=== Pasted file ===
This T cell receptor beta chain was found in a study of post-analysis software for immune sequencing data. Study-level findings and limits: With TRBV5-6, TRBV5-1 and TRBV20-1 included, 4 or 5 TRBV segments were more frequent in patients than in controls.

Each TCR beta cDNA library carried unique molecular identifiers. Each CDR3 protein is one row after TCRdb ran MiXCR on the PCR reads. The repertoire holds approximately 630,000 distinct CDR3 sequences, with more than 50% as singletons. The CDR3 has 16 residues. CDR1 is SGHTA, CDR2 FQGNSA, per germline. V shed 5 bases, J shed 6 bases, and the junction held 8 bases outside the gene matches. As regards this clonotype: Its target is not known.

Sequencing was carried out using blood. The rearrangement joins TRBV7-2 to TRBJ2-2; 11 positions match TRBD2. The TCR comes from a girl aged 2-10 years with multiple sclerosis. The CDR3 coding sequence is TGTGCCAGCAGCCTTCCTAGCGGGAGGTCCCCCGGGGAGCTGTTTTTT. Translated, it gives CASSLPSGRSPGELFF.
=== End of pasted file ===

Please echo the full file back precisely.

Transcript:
This T cell receptor beta chain was found in a study of post-analysis software for immune sequencing data. Study-level findings and limits: With TRBV5-6, TRBV5-1 and TRBV20-1 included, 4 or 5 TRBV segments were more frequent in patients than in controls.

Each TCR beta cDNA library carried unique molecular identifiers. Each CDR3 protein is one row after TCRdb ran MiXCR on the PCR reads. The repertoire holds approximately 630,000 distinct CDR3 sequences, with more than 50% as singletons. The CDR3 has 16 residues. CDR1 is SGHTA, CDR2 FQGNSA, per germline. V shed 5 bases, J shed 6 bases, and the junction held 8 bases outside the gene matches. As regards this clonotype: Its target is not known.

Sequencing was carried out using blood. The rearrangement joins TRBV7-2 to TRBJ2-2; 11 positions match TRBD2. The TCR comes from a girl aged 2-10 years with multiple sclerosis. The CDR3 coding sequence is TGTGCCAGCAGCCTTCCTAGCGGGAGGTCCCCCGGGGAGCTGTTTTTT. Translated, it gives CASSLPSGRSPGELFF.